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Title: Secondary contact in the European wall lizard
Author: Heathcote, Robert James Phillip
Awarding Body: University of Oxford
Current Institution: University of Oxford
Date of Award: 2013
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A critical mechanism underpinning current biological diversity is the extent to which one species mates with, or avoids mating with, another. However, little is known about the factors that mediate hybridisation, especially during the initial and rarely observed stages of secondary contact when interspecific interactions have not responded to selection. In particular, whilst hybridisation is ultimately a behavioural phenomenon, the role of behaviour in mediating hybridisation and how it is influenced by environmental and circumstantial factors is rarely investigated. Recently introduced species provide us with unequalled opportunities to study these factors. In this thesis I examine the role of behavioural mechanisms, in particular male-male competition and mate choice, in mediating mating patterns between two genetically and phenotypically distinct lineages of European wall lizard (Podarcis muralis) that have come into recent secondary contact through human introductions. In Chapter Two, I investigated how sexual selection during allopatry is responsible for creating stark differences in phenotypic traits such as body size and weapon performance evident in the two lineages today, ultimately explaining the strong biases in dominance during territorial disputes between males. However, I also show that even given this asymmetry in male competitive ability, the extent to which it extrapolates into greater access to females in naturalistic, outdoor enclosures depends strongly on the spatial clustering of basking sites, a critically important resource for many ectotherms. In contrast to initial predictions suggested by asymmetries in male competition outlined in the previous chapter, in Chapter Three I show that both paternity and courtship behaviour was strongly assortative in the outdoor enclosures. Further investigation through staged experiments on olfactory mate choice, mating trials and analyses on specific behavioural data obtained in an enclosure experiment, I show that lineage based dominance actually contributes to assortative mating patterns in conjunction with weak conspecific male choice. In contrast, female choice seems to play no role in mediating the mating patterns observed between the two lineages. In Chapter Four I had the rare opportunity to examine the morphological and behavioural factors that predict why animals should hybridise in the first place, using the data obtained in the enclosure experiment above. I found that hybridisation was particularly common between small individuals of the larger lineage and large individuals of the smaller lineage; a result that corroborates the mechanisms determining the assortative patterns uncovered in Chapter Three. Additionally, hybridisation rates were particularly high in less dominant individuals, which I suggest is due to subordinate males having reduced opportunities for courting conspecific females due to male-male competition, requiring them to become less ‘choosy’ and therefore more likely to mate with heterospecifics. Finally, secondary contact cannot occur without at least one lineage coming into a new environment, and yet relatively little attention is paid to how this environmental change can affect the signals involved in intraspecific communication and mate choice. In Chapter Five I show that a change in the amount of time male lizards spend thermoregulating (a likely consequence of arriving in a new environment) significantly changes the chemical composition of their scent marks. However, whilst female lizards were able to detect these effects, they did not seem to base their mating decisions on them. Nevertheless, this result raises interesting questions about the potential function and consequences of this plasticity, and highlights the importance of considering plasticity in chemical communication in heterogeneous environments. Overall, this thesis shows the critically important role of behaviour in mediating intra- and interspecific mating patterns during recent secondary contact. In particular, it highlights how the direction and extent of hybridisation and competition are influenced by the degree to which differing morphological and behavioural phenotypes interact over a heterogeneous environment, particularly during the initial stage of secondary contact when mate choice has not had the chance to respond to the selective pressures of hybridisation.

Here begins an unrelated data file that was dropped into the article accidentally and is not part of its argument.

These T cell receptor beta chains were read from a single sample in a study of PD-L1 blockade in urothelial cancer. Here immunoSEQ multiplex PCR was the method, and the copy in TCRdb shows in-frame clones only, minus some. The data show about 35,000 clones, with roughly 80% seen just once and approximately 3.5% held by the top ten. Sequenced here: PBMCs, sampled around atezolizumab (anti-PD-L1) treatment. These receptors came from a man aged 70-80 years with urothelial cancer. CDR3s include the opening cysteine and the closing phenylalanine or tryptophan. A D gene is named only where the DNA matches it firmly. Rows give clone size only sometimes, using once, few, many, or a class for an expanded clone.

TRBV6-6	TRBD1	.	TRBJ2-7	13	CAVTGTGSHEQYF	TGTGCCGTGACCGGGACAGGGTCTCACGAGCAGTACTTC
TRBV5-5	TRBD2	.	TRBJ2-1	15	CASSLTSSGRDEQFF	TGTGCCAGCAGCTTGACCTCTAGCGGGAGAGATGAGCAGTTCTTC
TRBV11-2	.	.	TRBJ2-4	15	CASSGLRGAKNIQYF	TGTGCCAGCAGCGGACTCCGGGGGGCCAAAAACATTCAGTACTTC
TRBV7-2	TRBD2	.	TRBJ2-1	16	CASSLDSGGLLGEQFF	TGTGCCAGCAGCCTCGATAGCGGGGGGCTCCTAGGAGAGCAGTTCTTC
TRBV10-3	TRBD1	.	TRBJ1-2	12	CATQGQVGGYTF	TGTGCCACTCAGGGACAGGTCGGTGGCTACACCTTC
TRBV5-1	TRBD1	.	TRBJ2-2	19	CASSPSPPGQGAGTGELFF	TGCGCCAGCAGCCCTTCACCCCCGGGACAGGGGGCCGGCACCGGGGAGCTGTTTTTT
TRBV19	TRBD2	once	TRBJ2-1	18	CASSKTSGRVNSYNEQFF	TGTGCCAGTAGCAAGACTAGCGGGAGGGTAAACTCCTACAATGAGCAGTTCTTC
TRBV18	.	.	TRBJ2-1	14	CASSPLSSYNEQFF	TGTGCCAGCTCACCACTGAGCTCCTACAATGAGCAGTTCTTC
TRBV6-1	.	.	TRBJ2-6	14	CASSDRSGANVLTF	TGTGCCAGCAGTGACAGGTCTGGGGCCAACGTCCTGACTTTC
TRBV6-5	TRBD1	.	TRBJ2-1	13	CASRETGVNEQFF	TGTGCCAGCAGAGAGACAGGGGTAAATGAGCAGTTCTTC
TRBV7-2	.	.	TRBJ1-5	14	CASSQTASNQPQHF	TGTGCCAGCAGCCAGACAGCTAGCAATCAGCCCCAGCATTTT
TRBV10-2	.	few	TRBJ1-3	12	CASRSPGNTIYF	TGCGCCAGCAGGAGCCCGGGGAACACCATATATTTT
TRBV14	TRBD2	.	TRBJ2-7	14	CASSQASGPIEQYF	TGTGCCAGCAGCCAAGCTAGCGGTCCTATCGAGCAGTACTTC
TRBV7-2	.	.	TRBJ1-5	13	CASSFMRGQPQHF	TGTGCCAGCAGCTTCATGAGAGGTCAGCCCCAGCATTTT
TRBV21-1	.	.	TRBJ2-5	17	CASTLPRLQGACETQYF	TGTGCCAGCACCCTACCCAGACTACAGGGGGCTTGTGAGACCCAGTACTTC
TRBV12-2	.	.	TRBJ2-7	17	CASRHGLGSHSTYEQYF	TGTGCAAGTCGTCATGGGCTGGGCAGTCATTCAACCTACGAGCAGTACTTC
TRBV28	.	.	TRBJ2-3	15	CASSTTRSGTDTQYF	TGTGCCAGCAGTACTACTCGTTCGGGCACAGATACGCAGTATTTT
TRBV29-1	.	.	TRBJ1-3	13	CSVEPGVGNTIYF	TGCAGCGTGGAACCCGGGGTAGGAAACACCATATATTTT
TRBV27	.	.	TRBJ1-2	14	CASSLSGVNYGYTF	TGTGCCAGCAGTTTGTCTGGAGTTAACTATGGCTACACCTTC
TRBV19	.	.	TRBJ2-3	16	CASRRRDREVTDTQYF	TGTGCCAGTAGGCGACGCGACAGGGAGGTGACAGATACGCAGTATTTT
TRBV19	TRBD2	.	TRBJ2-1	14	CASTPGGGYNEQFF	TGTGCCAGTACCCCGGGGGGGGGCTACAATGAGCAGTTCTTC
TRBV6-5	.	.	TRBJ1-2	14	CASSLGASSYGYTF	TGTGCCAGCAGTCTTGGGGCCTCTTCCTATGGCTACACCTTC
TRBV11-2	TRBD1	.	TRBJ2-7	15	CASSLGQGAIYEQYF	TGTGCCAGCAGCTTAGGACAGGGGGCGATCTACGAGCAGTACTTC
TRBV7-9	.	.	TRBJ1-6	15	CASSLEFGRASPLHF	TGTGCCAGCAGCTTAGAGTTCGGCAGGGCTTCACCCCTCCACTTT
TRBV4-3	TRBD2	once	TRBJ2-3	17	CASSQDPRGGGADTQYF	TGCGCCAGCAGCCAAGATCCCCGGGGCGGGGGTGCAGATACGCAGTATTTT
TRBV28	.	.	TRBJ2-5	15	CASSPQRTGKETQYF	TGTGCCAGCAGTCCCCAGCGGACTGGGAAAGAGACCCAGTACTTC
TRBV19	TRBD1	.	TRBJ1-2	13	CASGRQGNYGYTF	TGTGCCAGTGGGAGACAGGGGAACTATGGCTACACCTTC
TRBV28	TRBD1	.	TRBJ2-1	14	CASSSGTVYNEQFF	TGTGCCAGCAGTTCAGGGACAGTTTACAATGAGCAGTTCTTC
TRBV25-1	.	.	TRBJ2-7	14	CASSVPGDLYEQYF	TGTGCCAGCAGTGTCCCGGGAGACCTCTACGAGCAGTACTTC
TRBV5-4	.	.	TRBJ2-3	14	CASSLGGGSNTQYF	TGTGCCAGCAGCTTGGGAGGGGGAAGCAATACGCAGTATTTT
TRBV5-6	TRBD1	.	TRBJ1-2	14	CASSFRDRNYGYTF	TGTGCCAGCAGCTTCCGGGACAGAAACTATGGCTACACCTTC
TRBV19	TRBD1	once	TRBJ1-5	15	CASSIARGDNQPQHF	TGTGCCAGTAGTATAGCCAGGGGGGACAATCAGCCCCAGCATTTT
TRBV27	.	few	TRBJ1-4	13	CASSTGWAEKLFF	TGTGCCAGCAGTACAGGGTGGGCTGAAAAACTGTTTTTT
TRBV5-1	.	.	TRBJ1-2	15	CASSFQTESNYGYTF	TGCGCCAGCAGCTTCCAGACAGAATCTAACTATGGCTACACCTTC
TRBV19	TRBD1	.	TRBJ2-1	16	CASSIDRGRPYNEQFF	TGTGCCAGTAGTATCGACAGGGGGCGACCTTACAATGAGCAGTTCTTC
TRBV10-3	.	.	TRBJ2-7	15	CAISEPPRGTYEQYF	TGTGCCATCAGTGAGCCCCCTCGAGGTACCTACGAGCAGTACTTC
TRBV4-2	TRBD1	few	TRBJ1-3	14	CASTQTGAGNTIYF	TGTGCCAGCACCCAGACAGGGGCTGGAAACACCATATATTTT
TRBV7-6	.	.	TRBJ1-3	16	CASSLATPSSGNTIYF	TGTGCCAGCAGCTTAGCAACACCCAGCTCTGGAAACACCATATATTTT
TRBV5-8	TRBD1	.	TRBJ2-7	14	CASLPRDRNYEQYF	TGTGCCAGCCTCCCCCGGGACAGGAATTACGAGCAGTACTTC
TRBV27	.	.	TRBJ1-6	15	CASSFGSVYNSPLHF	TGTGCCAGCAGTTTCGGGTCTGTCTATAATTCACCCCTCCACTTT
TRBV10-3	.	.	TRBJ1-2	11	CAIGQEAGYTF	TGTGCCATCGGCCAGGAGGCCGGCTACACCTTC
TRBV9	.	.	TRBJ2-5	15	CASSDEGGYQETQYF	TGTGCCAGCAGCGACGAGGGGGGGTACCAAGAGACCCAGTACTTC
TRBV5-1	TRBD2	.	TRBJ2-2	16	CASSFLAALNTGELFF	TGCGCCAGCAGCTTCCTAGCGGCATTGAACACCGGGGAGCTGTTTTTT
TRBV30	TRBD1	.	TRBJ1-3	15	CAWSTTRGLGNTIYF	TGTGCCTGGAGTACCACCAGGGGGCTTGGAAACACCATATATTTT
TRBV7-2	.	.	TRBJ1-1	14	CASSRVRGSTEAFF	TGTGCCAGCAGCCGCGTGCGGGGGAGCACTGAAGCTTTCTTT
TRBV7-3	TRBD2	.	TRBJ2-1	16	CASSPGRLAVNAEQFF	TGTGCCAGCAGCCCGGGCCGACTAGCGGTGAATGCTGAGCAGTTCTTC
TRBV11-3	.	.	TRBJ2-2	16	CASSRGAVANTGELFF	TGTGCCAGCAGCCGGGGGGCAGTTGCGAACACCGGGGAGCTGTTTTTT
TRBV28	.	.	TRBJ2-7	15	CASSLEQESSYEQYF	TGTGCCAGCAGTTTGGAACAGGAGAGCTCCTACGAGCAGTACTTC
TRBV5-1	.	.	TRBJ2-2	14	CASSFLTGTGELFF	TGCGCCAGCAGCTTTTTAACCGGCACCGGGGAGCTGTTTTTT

Supervisor: Uller, Tobias ; Sheldon, Ben Sponsor: BBSRC (Biotechnology & Biological Sciences Research Council)
Qualification Name: Thesis (Ph.D.) Qualification Level: Doctoral
EThOS ID:  DOI: Not available
Keywords: Evolution (zoology) ; Behaviour (zoology) ; podarcis muralis ; wall lizard ; hybridisation ; secondary contact ; assortative mating ; female choice ; chemical communication ; male-male competition